• As before...HBT Example (incoherent sources)But if we take the product before time averaging...whereABImportant: The random phase terms completely dropped outand left us with a non-constant expression!(will be related to source and detector geometry)Difference of the path length differences

  • This quantity is known as a correlation functionIt is important to note that for coherent sources (remembering in that case =I)Time average of the productProduct of the time averagessoC=1

  • What does C mean?Its not exactly the usual statistical correlation functionbut it is relatedI1I2If we independently monitor the intensity as a function of time at two points on the screen...

  • For two incoherent point sources.The momentum difference is called:Recall

  • Particle physicsAstronomyFor fixed kIll drop

  • Bosons and FermionsBosons are integer spin particles. Identical Bosons have a symmetric two particle wave function -- any number may occupy a given quantum state...Fermions are half-integer spin particles. Identical Fermions have an antisymmetric wave function -- only one particle may occupy a quantum statePhotons and pions are examples of BosonsProtons and electrons are examples of Fermions

  • More about Correlation functionsAt the quantum levela non-constant C(Q) arisesbecause ofI) the symmetry of the two-particle wave functionfor identical bosons or fermions andII) the kind of statistics particles of a particular type obeyA series of independent events should give C=1 (same as a coherent source)

  • HBT Summary and ObservationsThe correlation function contains information about the source geometry

    The width of the correlation function goes like 1/(source width)

    The HBT correlation function is insensitive to random phases that would normally destroy regular interference patterns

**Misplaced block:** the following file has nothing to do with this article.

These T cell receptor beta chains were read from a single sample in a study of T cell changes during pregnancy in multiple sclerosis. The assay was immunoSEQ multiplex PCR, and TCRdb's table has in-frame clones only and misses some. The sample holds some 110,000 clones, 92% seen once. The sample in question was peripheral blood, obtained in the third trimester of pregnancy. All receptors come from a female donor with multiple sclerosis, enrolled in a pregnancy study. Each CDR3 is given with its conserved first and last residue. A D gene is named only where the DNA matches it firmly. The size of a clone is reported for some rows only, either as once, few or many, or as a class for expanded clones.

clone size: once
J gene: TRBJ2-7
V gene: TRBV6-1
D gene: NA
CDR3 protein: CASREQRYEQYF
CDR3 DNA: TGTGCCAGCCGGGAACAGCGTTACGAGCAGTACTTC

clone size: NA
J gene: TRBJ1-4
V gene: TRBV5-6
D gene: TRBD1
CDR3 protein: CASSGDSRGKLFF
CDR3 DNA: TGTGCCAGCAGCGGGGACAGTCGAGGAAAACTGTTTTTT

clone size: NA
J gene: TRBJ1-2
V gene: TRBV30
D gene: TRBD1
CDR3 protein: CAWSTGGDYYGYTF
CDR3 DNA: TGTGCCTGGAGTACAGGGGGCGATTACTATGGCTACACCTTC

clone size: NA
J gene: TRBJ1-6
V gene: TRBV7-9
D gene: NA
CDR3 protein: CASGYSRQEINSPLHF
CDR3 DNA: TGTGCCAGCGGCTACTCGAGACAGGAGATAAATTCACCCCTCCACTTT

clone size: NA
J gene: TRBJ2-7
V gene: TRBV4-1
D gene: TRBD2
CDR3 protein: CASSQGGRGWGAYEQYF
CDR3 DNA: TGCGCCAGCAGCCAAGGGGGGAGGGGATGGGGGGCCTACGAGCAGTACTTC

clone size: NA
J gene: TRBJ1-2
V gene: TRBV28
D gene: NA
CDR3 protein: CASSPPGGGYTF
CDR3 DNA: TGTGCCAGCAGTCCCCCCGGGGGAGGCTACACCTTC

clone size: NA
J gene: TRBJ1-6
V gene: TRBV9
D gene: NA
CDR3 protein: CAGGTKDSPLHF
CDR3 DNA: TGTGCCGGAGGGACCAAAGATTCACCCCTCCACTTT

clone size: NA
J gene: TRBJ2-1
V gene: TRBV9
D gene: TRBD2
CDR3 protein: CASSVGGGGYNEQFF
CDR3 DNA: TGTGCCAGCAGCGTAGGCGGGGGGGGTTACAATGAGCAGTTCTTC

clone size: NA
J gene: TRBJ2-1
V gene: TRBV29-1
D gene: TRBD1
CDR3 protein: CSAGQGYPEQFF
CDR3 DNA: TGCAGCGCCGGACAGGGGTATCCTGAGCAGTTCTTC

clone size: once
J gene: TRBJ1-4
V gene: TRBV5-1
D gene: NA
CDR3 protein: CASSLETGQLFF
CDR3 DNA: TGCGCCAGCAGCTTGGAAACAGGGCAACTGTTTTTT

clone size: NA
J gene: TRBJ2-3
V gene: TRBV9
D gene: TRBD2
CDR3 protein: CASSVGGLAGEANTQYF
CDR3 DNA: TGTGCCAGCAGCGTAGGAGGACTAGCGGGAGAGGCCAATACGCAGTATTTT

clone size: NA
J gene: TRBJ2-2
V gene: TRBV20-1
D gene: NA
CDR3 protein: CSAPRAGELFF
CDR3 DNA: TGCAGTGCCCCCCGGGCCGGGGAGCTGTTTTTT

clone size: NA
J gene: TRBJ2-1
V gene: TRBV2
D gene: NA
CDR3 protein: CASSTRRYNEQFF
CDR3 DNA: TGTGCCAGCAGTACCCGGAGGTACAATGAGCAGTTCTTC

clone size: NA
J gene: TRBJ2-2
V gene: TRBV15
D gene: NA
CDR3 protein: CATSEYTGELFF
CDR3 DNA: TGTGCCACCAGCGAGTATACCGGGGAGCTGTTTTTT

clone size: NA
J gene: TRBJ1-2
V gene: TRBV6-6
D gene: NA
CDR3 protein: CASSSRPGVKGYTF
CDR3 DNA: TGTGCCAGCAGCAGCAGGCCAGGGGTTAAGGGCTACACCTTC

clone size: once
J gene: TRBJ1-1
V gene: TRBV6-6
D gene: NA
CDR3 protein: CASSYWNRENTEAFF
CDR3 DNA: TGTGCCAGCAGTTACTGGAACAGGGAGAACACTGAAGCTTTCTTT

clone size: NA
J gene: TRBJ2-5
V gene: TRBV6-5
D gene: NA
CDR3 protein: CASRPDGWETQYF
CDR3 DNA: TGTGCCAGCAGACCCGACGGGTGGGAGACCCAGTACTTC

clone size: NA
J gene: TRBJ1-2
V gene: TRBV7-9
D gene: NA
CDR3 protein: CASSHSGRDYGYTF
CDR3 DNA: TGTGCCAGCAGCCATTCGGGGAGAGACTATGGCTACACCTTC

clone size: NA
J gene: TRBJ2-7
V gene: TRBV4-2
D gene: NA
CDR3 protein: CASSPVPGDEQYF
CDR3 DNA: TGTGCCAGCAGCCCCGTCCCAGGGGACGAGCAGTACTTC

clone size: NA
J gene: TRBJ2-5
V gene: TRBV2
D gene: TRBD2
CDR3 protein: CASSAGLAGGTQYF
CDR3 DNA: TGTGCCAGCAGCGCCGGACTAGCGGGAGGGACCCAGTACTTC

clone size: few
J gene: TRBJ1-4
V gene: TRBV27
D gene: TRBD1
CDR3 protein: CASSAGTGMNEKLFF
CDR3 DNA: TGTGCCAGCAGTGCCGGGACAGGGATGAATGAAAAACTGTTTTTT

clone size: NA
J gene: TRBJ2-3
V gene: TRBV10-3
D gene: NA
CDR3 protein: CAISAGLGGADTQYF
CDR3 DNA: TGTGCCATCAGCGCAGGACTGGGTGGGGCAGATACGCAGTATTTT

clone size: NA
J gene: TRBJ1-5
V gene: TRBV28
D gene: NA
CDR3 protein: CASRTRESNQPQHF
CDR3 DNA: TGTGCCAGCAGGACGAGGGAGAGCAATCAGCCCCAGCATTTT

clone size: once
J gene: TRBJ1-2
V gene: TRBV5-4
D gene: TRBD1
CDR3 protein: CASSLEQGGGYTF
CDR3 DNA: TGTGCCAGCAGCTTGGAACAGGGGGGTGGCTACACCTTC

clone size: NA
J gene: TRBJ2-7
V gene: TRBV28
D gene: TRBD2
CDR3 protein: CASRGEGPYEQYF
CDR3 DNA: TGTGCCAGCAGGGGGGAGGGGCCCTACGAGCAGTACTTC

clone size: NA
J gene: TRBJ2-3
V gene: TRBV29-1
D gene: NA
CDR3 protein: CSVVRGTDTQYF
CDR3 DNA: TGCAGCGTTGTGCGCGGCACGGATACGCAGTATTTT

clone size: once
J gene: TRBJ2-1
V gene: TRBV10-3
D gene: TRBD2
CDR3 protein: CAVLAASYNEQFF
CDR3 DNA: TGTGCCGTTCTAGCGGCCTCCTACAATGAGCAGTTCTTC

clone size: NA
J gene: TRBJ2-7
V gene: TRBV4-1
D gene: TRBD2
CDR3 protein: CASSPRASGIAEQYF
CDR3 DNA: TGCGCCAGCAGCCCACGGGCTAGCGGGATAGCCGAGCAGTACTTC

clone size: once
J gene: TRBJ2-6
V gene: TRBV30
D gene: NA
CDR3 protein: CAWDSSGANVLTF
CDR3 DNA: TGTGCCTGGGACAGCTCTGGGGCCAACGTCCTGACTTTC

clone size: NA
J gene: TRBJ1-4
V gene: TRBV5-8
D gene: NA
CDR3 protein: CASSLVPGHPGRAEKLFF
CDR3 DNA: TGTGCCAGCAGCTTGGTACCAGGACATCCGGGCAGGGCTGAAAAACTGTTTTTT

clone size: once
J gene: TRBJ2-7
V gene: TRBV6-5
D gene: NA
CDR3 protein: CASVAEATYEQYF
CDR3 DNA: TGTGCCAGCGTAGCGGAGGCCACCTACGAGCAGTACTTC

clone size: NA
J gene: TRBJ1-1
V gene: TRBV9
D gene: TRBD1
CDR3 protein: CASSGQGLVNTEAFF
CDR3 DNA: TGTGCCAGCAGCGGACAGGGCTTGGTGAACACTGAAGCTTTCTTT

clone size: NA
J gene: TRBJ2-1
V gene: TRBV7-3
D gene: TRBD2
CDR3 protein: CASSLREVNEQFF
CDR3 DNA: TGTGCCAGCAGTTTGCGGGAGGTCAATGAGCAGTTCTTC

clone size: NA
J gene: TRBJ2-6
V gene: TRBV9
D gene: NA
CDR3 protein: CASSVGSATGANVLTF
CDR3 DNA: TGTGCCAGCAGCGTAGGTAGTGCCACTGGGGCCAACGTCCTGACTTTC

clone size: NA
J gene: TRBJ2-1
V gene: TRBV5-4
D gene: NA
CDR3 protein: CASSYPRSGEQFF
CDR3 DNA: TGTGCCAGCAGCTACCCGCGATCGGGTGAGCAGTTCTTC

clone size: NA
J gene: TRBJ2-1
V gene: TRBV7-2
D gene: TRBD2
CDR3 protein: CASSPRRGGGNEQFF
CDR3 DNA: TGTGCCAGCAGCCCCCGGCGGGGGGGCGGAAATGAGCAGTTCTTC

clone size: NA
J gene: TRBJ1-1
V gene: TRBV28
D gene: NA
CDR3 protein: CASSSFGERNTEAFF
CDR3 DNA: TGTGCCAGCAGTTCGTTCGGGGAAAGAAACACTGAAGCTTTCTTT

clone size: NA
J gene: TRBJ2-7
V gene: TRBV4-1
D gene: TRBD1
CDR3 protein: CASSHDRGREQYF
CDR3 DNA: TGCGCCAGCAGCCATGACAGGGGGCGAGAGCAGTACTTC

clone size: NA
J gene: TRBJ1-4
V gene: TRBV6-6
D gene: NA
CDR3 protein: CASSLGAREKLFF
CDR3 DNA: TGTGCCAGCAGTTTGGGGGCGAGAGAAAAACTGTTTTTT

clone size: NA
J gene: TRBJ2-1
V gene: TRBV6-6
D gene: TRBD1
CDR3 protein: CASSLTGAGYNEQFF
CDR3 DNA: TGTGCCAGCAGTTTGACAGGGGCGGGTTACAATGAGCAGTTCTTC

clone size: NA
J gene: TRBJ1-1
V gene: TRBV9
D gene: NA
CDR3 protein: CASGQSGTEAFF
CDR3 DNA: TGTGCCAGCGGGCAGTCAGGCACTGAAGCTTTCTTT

• Back to pp Collisions

    Pions (also bosons) are used in the HBT rather than photons

    Basic idea is the same: Correlation function contains information about pion emission source size in the collision and may give clues about the nature of hadronization

  • Real Data!500k pp events from Experiment NA49 at CERNGeVGeVGeV1. signal2. random3. correlationQQQ1. Generate a cumulative signal histogram by taking the momentum difference Q between all combinations of pion pairs in one pp event; repeat this for all pp events2. Generate a random background histogram by taking the momentumdifference Q between pions pairs in different events3. Generate a correlation function by taking the ratio of signal/random

  • C(Q)Q (MeV/c)NA44 at CERNNPA610 240 (96)

    From Craig Ogilvie(2 Dec 1998)Typical AA DataThis isnt my analysisC is narrower so R is biggerJust for comparison...R really increases with system size!

  • My current research related to this workAnalysis: HBT for pp collisions at NA49 (at CERN) and STAR (at RHIC)Evaluate phase space density of the pp system, extract temperature!

    Current pure theory project (mostly unrelated to particle physics): What are theoretical correlation functions for parastatistical particles and anyons?

    Lots of room for student involvement at various levels!

  • What have we learned?pp collisions are smaller than AA collisions!HBT can be subtle and funQuark hadronization is complicated but studying the size of proton-proton collisionsusing HBT may be able to tell us something about it


View more >